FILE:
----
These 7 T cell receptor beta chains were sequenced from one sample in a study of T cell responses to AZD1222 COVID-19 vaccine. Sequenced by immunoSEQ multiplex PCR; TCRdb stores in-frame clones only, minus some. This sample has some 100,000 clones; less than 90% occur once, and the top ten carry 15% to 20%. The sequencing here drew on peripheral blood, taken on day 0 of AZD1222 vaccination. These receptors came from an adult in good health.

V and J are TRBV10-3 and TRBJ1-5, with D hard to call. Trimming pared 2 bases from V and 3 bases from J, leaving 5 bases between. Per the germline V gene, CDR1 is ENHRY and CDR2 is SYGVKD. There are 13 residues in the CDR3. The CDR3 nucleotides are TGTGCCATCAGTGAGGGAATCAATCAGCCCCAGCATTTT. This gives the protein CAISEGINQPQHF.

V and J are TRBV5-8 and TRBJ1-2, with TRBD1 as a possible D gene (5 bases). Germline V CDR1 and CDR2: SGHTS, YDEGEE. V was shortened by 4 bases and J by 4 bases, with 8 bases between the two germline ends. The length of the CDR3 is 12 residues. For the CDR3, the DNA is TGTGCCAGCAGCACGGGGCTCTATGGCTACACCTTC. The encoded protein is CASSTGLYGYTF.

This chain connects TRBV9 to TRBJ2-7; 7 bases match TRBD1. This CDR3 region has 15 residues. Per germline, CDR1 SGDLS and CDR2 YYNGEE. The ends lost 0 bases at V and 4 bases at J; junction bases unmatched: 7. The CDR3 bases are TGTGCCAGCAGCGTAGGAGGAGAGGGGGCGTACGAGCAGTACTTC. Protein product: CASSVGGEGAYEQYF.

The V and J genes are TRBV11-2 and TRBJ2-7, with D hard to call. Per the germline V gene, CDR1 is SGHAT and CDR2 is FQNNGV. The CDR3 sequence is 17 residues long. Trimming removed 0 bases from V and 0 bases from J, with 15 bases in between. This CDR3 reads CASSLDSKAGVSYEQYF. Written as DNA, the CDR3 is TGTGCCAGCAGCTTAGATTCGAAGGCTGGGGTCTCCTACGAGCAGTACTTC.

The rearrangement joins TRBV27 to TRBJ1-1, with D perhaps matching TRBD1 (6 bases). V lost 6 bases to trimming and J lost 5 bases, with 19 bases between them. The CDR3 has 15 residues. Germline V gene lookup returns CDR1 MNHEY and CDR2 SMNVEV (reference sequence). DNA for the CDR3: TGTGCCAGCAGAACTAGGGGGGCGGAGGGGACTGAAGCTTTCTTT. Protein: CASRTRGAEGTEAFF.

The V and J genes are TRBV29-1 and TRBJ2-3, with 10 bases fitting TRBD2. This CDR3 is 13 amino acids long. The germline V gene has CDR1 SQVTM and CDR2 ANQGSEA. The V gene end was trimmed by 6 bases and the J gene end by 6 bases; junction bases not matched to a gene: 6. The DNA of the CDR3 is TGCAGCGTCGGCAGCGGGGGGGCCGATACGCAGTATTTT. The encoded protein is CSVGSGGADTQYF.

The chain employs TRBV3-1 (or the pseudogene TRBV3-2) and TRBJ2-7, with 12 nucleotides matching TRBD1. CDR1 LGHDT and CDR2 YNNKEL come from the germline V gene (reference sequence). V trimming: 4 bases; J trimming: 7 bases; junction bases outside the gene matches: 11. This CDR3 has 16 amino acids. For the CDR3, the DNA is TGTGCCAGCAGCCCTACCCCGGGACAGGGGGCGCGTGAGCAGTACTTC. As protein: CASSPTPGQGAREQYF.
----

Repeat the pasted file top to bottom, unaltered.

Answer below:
These 7 T cell receptor beta chains were sequenced from one sample in a study of T cell responses to AZD1222 COVID-19 vaccine. Sequenced by immunoSEQ multiplex PCR; TCRdb stores in-frame clones only, minus some. This sample has some 100,000 clones; less than 90% occur once, and the top ten carry 15% to 20%. The sequencing here drew on peripheral blood, taken on day 0 of AZD1222 vaccination. These receptors came from an adult in good health.

V and J are TRBV10-3 and TRBJ1-5, with D hard to call. Trimming pared 2 bases from V and 3 bases from J, leaving 5 bases between. Per the germline V gene, CDR1 is ENHRY and CDR2 is SYGVKD. There are 13 residues in the CDR3. The CDR3 nucleotides are TGTGCCATCAGTGAGGGAATCAATCAGCCCCAGCATTTT. This gives the protein CAISEGINQPQHF.

V and J are TRBV5-8 and TRBJ1-2, with TRBD1 as a possible D gene (5 bases). Germline V CDR1 and CDR2: SGHTS, YDEGEE. V was shortened by 4 bases and J by 4 bases, with 8 bases between the two germline ends. The length of the CDR3 is 12 residues. For the CDR3, the DNA is TGTGCCAGCAGCACGGGGCTCTATGGCTACACCTTC. The encoded protein is CASSTGLYGYTF.

This chain connects TRBV9 to TRBJ2-7; 7 bases match TRBD1. This CDR3 region has 15 residues. Per germline, CDR1 SGDLS and CDR2 YYNGEE. The ends lost 0 bases at V and 4 bases at J; junction bases unmatched: 7. The CDR3 bases are TGTGCCAGCAGCGTAGGAGGAGAGGGGGCGTACGAGCAGTACTTC. Protein product: CASSVGGEGAYEQYF.

The V and J genes are TRBV11-2 and TRBJ2-7, with D hard to call. Per the germline V gene, CDR1 is SGHAT and CDR2 is FQNNGV. The CDR3 sequence is 17 residues long. Trimming removed 0 bases from V and 0 bases from J, with 15 bases in between. This CDR3 reads CASSLDSKAGVSYEQYF. Written as DNA, the CDR3 is TGTGCCAGCAGCTTAGATTCGAAGGCTGGGGTCTCCTACGAGCAGTACTTC.

The rearrangement joins TRBV27 to TRBJ1-1, with D perhaps matching TRBD1 (6 bases). V lost 6 bases to trimming and J lost 5 bases, with 19 bases between them. The CDR3 has 15 residues. Germline V gene lookup returns CDR1 MNHEY and CDR2 SMNVEV (reference sequence). DNA for the CDR3: TGTGCCAGCAGAACTAGGGGGGCGGAGGGGACTGAAGCTTTCTTT. Protein: CASRTRGAEGTEAFF.

The V and J genes are TRBV29-1 and TRBJ2-3, with 10 bases fitting TRBD2. This CDR3 is 13 amino acids long. The germline V gene has CDR1 SQVTM and CDR2 ANQGSEA. The V gene end was trimmed by 6 bases and the J gene end by 6 bases; junction bases not matched to a gene: 6. The DNA of the CDR3 is TGCAGCGTCGGCAGCGGGGGGGCCGATACGCAGTATTTT. The encoded protein is CSVGSGGADTQYF.

The chain employs TRBV3-1 (or the pseudogene TRBV3-2) and TRBJ2-7, with 12 nucleotides matching TRBD1. CDR1 LGHDT and CDR2 YNNKEL come from the germline V gene (reference sequence). V trimming: 4 bases; J trimming: 7 bases; junction bases outside the gene matches: 11. This CDR3 has 16 amino acids. For the CDR3, the DNA is TGTGCCAGCAGCCCTACCCCGGGACAGGGGGCGCGTGAGCAGTACTTC. As protein: CASSPTPGQGAREQYF.